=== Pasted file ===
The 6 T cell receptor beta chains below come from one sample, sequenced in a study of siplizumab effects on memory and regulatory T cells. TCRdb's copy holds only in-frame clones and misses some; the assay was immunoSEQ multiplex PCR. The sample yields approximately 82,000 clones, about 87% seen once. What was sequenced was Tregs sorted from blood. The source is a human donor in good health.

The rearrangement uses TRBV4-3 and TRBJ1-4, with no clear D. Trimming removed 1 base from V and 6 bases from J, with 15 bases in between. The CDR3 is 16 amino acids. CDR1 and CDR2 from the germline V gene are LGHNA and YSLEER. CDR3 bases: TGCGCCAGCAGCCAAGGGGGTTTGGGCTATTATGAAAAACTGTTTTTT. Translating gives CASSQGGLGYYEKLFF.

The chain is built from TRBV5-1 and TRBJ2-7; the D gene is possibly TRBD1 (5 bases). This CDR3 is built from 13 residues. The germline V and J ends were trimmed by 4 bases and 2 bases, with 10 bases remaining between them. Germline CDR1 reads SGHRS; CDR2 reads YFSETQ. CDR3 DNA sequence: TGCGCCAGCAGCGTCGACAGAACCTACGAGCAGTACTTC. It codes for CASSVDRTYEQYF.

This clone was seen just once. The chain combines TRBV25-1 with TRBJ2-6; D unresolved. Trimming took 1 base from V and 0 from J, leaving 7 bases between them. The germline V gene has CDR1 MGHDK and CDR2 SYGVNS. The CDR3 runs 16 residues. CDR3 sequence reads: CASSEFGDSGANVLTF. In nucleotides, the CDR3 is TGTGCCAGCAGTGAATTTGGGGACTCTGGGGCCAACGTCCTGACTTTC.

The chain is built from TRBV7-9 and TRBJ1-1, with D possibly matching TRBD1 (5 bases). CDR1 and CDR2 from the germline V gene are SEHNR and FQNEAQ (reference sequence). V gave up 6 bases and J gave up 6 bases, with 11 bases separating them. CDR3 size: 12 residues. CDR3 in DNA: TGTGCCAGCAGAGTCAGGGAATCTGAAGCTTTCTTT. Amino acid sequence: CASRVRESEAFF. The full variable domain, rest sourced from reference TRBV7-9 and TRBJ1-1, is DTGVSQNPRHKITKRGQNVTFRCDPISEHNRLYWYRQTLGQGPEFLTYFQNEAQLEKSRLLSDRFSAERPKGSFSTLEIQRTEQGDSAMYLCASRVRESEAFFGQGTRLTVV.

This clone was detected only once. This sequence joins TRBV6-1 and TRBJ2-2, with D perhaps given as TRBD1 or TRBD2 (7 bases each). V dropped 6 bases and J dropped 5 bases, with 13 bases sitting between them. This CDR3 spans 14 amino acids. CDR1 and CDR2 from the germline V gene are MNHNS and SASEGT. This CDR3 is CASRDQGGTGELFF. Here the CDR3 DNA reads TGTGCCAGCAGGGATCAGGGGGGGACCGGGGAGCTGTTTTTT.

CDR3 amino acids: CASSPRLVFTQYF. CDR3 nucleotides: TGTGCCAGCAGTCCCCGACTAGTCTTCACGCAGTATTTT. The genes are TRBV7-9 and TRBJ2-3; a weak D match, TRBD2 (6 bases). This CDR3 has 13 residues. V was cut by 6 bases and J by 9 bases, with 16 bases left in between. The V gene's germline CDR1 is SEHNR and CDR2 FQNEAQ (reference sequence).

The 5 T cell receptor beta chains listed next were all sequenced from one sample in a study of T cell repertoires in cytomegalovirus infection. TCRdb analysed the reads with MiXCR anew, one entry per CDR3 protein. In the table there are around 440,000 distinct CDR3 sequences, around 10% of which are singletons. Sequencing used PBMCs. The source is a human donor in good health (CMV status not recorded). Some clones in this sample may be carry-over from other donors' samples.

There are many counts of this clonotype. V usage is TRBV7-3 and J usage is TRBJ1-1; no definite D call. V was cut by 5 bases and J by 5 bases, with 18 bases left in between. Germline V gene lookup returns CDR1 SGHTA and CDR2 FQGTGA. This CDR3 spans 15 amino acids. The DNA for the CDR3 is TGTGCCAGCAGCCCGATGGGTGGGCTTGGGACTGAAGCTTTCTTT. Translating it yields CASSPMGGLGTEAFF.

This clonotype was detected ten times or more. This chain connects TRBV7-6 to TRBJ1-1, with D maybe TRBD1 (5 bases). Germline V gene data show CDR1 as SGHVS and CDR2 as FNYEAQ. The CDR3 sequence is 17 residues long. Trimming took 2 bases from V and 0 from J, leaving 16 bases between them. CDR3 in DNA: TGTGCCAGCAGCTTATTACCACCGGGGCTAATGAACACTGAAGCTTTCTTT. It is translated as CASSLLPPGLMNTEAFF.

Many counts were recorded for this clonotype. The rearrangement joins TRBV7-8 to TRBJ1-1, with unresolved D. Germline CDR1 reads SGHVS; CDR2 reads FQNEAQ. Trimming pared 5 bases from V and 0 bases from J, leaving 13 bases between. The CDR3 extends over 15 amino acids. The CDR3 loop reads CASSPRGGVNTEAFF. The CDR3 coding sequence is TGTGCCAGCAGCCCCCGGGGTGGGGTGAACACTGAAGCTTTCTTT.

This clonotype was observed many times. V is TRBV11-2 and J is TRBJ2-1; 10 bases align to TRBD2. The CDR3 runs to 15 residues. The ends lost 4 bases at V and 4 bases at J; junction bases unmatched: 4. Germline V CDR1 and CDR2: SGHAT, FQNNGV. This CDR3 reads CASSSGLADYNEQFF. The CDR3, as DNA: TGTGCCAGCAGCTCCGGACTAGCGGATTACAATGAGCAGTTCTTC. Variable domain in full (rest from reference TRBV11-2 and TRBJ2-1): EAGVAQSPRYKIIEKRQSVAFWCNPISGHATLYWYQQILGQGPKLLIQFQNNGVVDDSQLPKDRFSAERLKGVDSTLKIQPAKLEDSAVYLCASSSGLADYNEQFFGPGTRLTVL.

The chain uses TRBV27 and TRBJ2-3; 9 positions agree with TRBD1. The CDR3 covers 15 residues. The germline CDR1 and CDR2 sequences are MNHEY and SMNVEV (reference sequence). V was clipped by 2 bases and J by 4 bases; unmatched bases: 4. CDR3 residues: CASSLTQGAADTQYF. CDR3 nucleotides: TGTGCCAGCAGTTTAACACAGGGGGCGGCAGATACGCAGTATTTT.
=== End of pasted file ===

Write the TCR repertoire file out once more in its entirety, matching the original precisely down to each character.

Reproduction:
The 6 T cell receptor beta chains below come from one sample, sequenced in a study of siplizumab effects on memory and regulatory T cells. TCRdb's copy holds only in-frame clones and misses some; the assay was immunoSEQ multiplex PCR. The sample yields approximately 82,000 clones, about 87% seen once. What was sequenced was Tregs sorted from blood. The source is a human donor in good health.

The rearrangement uses TRBV4-3 and TRBJ1-4, with no clear D. Trimming removed 1 base from V and 6 bases from J, with 15 bases in between. The CDR3 is 16 amino acids. CDR1 and CDR2 from the germline V gene are LGHNA and YSLEER. CDR3 bases: TGCGCCAGCAGCCAAGGGGGTTTGGGCTATTATGAAAAACTGTTTTTT. Translating gives CASSQGGLGYYEKLFF.

The chain is built from TRBV5-1 and TRBJ2-7; the D gene is possibly TRBD1 (5 bases). This CDR3 is built from 13 residues. The germline V and J ends were trimmed by 4 bases and 2 bases, with 10 bases remaining between them. Germline CDR1 reads SGHRS; CDR2 reads YFSETQ. CDR3 DNA sequence: TGCGCCAGCAGCGTCGACAGAACCTACGAGCAGTACTTC. It codes for CASSVDRTYEQYF.

This clone was seen just once. The chain combines TRBV25-1 with TRBJ2-6; D unresolved. Trimming took 1 base from V and 0 from J, leaving 7 bases between them. The germline V gene has CDR1 MGHDK and CDR2 SYGVNS. The CDR3 runs 16 residues. CDR3 sequence reads: CASSEFGDSGANVLTF. In nucleotides, the CDR3 is TGTGCCAGCAGTGAATTTGGGGACTCTGGGGCCAACGTCCTGACTTTC.

The chain is built from TRBV7-9 and TRBJ1-1, with D possibly matching TRBD1 (5 bases). CDR1 and CDR2 from the germline V gene are SEHNR and FQNEAQ (reference sequence). V gave up 6 bases and J gave up 6 bases, with 11 bases separating them. CDR3 size: 12 residues. CDR3 in DNA: TGTGCCAGCAGAGTCAGGGAATCTGAAGCTTTCTTT. Amino acid sequence: CASRVRESEAFF. The full variable domain, rest sourced from reference TRBV7-9 and TRBJ1-1, is DTGVSQNPRHKITKRGQNVTFRCDPISEHNRLYWYRQTLGQGPEFLTYFQNEAQLEKSRLLSDRFSAERPKGSFSTLEIQRTEQGDSAMYLCASRVRESEAFFGQGTRLTVV.

This clone was detected only once. This sequence joins TRBV6-1 and TRBJ2-2, with D perhaps given as TRBD1 or TRBD2 (7 bases each). V dropped 6 bases and J dropped 5 bases, with 13 bases sitting between them. This CDR3 spans 14 amino acids. CDR1 and CDR2 from the germline V gene are MNHNS and SASEGT. This CDR3 is CASRDQGGTGELFF. Here the CDR3 DNA reads TGTGCCAGCAGGGATCAGGGGGGGACCGGGGAGCTGTTTTTT.

CDR3 amino acids: CASSPRLVFTQYF. CDR3 nucleotides: TGTGCCAGCAGTCCCCGACTAGTCTTCACGCAGTATTTT. The genes are TRBV7-9 and TRBJ2-3; a weak D match, TRBD2 (6 bases). This CDR3 has 13 residues. V was cut by 6 bases and J by 9 bases, with 16 bases left in between. The V gene's germline CDR1 is SEHNR and CDR2 FQNEAQ (reference sequence).

The 5 T cell receptor beta chains listed next were all sequenced from one sample in a study of T cell repertoires in cytomegalovirus infection. TCRdb analysed the reads with MiXCR anew, one entry per CDR3 protein. In the table there are around 440,000 distinct CDR3 sequences, around 10% of which are singletons. Sequencing used PBMCs. The source is a human donor in good health (CMV status not recorded). Some clones in this sample may be carry-over from other donors' samples.

There are many counts of this clonotype. V usage is TRBV7-3 and J usage is TRBJ1-1; no definite D call. V was cut by 5 bases and J by 5 bases, with 18 bases left in between. Germline V gene lookup returns CDR1 SGHTA and CDR2 FQGTGA. This CDR3 spans 15 amino acids. The DNA for the CDR3 is TGTGCCAGCAGCCCGATGGGTGGGCTTGGGACTGAAGCTTTCTTT. Translating it yields CASSPMGGLGTEAFF.

This clonotype was detected ten times or more. This chain connects TRBV7-6 to TRBJ1-1, with D maybe TRBD1 (5 bases). Germline V gene data show CDR1 as SGHVS and CDR2 as FNYEAQ. The CDR3 sequence is 17 residues long. Trimming took 2 bases from V and 0 from J, leaving 16 bases between them. CDR3 in DNA: TGTGCCAGCAGCTTATTACCACCGGGGCTAATGAACACTGAAGCTTTCTTT. It is translated as CASSLLPPGLMNTEAFF.

Many counts were recorded for this clonotype. The rearrangement joins TRBV7-8 to TRBJ1-1, with unresolved D. Germline CDR1 reads SGHVS; CDR2 reads FQNEAQ. Trimming pared 5 bases from V and 0 bases from J, leaving 13 bases between. The CDR3 extends over 15 amino acids. The CDR3 loop reads CASSPRGGVNTEAFF. The CDR3 coding sequence is TGTGCCAGCAGCCCCCGGGGTGGGGTGAACACTGAAGCTTTCTTT.

This clonotype was observed many times. V is TRBV11-2 and J is TRBJ2-1; 10 bases align to TRBD2. The CDR3 runs to 15 residues. The ends lost 4 bases at V and 4 bases at J; junction bases unmatched: 4. Germline V CDR1 and CDR2: SGHAT, FQNNGV. This CDR3 reads CASSSGLADYNEQFF. The CDR3, as DNA: TGTGCCAGCAGCTCCGGACTAGCGGATTACAATGAGCAGTTCTTC. Variable domain in full (rest from reference TRBV11-2 and TRBJ2-1): EAGVAQSPRYKIIEKRQSVAFWCNPISGHATLYWYQQILGQGPKLLIQFQNNGVVDDSQLPKDRFSAERLKGVDSTLKIQPAKLEDSAVYLCASSSGLADYNEQFFGPGTRLTVL.

The chain uses TRBV27 and TRBJ2-3; 9 positions agree with TRBD1. The CDR3 covers 15 residues. The germline CDR1 and CDR2 sequences are MNHEY and SMNVEV (reference sequence). V was clipped by 2 bases and J by 4 bases; unmatched bases: 4. CDR3 residues: CASSLTQGAADTQYF. CDR3 nucleotides: TGTGCCAGCAGTTTAACACAGGGGGCGGCAGATACGCAGTATTTT.